There are numerous details to work out when designing a new home: Square footage, number of bedrooms, number of bathrooms. One level or two? Open or traditional floorplan? To finish the basement, or not?
And that’s just the interior, not the public face of your house, which comes with a swath of other details we don’t need to go into.
There are only a few areas of homebuilding, things like hot water heaters and furnaces, where homeowners have the privilege of selecting by price and hardly more.
Unless you’re going green, in which case, the devil is in the details of those very choices.
Vik Maraj and Sheryl Pearson’s quest to build a home that was as comfortable as it was conscientious had them paddling through “grey water” and other textbook terms, like “geothermal,” “passive solar,” “micro-generation regulations” and “permaculture.”
“As soon as I got a feel for what permaculture is about — which to simplify, is edible landscaping, or a self-contained ecosystem that takes care of itself — I knew that this was the landscaping that would align with the same values of our home,” says Pearson.
The couple didn’t start out along this garden path of environmental sustainability when they chose to build a home in the McKernan area, just south of the University of Alberta. Before moving into their custom home in August of 2010, they were in a Kenilworth three-bedroom bungalow, which they were outgrowing with two sons, five-year-old Evan and three-year-old Arun, and Maraj’s parents becoming dependent.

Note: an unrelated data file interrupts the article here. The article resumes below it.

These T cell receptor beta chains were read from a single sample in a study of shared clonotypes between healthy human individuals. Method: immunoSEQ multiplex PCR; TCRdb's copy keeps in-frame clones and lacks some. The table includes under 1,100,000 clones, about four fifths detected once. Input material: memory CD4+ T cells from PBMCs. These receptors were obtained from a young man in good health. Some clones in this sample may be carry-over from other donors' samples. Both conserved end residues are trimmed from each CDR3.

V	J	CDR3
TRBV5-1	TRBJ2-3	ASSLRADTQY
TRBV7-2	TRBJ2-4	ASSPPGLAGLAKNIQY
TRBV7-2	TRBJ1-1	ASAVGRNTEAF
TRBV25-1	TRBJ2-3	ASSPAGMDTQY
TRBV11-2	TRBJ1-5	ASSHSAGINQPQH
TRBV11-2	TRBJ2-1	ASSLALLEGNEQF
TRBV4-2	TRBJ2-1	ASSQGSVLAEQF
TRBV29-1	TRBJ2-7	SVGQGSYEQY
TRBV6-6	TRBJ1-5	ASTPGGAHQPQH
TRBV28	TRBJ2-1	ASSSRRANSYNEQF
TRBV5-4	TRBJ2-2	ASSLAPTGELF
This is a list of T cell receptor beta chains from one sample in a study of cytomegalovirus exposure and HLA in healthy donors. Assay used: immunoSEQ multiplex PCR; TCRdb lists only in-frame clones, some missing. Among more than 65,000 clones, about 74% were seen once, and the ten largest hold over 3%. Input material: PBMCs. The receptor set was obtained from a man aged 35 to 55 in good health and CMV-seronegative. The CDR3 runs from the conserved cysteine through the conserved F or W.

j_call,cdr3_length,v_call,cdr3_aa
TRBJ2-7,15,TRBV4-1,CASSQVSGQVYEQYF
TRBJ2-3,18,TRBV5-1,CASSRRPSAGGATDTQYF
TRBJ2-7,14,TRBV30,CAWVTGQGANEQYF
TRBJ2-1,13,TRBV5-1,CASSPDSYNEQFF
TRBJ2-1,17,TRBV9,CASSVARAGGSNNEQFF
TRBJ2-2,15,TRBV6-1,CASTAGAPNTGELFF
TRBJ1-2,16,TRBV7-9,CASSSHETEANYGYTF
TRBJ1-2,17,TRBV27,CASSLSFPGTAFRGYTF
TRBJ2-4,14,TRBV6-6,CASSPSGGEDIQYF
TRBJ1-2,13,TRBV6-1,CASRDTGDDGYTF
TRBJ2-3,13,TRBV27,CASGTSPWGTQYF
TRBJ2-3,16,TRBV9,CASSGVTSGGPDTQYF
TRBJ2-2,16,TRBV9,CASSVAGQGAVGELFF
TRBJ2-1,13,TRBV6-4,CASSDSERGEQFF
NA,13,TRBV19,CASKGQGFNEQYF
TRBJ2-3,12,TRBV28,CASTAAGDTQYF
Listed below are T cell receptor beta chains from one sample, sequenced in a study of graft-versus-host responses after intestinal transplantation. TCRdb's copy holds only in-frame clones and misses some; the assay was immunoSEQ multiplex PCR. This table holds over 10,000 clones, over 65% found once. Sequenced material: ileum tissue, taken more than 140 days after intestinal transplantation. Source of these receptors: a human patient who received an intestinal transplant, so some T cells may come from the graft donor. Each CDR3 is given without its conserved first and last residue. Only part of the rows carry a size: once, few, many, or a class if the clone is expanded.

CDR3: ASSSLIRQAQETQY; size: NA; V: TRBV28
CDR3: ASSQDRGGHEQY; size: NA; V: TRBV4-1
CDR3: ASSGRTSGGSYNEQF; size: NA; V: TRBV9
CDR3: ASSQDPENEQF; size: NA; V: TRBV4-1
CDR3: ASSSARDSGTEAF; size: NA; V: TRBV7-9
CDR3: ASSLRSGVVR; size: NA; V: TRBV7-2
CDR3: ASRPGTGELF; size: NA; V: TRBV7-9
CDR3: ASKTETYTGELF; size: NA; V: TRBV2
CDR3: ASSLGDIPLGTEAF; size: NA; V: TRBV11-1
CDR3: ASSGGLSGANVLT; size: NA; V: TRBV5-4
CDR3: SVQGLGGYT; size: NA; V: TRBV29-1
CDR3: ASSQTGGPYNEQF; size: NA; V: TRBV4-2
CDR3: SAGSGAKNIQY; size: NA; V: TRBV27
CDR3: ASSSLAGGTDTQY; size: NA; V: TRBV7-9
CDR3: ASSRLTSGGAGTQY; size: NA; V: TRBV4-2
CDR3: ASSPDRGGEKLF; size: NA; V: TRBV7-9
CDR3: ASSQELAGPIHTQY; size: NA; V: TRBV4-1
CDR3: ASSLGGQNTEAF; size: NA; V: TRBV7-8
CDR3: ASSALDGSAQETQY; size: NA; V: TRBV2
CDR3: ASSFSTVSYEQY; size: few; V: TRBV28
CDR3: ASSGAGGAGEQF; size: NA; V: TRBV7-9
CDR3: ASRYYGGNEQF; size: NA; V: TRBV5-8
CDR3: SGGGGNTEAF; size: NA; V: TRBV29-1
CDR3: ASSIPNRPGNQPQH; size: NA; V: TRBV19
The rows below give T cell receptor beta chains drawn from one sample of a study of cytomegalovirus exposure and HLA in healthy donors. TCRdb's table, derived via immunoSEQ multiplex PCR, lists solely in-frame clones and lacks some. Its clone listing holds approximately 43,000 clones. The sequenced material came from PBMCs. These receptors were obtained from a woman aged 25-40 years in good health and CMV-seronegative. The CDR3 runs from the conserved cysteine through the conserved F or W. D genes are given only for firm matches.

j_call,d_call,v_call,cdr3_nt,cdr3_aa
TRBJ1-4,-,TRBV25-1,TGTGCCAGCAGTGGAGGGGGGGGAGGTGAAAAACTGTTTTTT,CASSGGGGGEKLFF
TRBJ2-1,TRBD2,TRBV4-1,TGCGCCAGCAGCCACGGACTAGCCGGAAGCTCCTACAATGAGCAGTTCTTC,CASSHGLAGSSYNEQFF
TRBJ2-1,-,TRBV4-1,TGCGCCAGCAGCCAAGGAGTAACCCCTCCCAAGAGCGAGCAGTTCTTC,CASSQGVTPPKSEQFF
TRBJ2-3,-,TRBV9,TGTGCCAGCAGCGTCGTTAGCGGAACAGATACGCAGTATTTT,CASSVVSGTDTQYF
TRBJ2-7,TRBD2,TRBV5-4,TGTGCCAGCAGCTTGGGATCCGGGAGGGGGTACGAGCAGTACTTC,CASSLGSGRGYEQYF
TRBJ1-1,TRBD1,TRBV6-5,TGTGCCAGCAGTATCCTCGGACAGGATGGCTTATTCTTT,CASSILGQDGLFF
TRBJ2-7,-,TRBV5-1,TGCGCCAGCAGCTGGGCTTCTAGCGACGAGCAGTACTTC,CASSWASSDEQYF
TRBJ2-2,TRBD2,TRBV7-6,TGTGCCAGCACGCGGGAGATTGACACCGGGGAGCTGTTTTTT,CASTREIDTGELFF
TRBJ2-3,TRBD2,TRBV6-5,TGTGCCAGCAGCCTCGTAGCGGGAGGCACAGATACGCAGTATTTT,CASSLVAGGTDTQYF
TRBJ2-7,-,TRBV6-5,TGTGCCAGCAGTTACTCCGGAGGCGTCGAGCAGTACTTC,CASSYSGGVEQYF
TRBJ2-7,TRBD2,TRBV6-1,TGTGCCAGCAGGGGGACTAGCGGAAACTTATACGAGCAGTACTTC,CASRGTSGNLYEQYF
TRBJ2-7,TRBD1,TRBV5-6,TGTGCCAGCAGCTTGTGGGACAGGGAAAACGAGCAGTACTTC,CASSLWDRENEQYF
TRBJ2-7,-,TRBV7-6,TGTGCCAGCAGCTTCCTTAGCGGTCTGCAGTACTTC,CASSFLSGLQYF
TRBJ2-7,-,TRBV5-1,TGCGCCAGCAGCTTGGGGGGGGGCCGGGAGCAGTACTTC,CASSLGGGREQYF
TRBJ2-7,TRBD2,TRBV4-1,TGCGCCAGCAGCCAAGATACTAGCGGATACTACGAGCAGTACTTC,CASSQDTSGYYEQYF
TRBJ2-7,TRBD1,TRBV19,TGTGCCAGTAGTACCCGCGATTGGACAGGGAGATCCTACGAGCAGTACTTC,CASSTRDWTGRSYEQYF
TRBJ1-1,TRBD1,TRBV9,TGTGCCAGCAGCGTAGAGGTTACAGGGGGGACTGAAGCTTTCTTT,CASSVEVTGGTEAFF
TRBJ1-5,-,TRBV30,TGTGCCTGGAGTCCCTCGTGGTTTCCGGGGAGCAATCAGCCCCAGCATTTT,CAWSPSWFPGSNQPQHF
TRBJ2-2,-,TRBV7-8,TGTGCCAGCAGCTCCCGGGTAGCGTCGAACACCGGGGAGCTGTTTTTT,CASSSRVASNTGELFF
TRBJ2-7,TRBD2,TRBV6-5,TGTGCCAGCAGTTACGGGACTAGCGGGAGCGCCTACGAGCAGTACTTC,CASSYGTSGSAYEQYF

But for this new multi-generational home, the independent consultants — he in corporate team-building, she in law — realized an opportunity to inspire others by taking the plunge themselves.
“Once we made that decision, our home became a project,” says Pearson, 39. “It wasn’t just about building a house anymore. In order to maintain the integrity of our project, every choice we made required the same high level of scrutiny about what materials we were going to use.”
“Everything got judged from the viewpoint of sustainability,” adds Maraj, 43, a former member of the City of Edmonton’s renewable energy task force, “from the roof to the insulation to the paint.”
“We really felt an urgency to show others what the options are,” says Pearson. “It’s the same reason we chose to drive a Prius and live in an area where we can get anywhere by walking, biking or taking the LRT.”
Essentially, they wanted to lock themselves into this new lifestyle. But the couple also wanted something modern, that would standout to a passerby. And they wanted it built by
an architect adept at designing for infill development.
Maraj and Pearson wanted to work with the design firm, The House Company, because of its reputation for promoting sustainable, styilsh housing, while the builder, Lenaco Homes, was hired because it was open to experimentation and flexibility with the owners.
Their modern, angular and multi-coloured home is divided, townhouse style. On the south side of the building, the young family have 2,200 square feet over two levels, which forms an L-shaped pattern over the grandparents’ single-level, 950-sq.-ft home.
They have two balconies, one on either side of the house, which cut into the interior square footage. The upside? The balconies reduce heating requirements and provide an optimal place to grow tomatoes, cucumbers and peppers.
The home’s 36-centimetre walls — one-third thicker than average — are filled with cellular foam called Icynene, which act as air barriers and give the house an R-value of 50, meaning it’s insulated really, really well.
Three heat return ventilators circulate fresh air during the winter, while retaining heat, preventing the air from becoming stale and essentially purifying it for the family.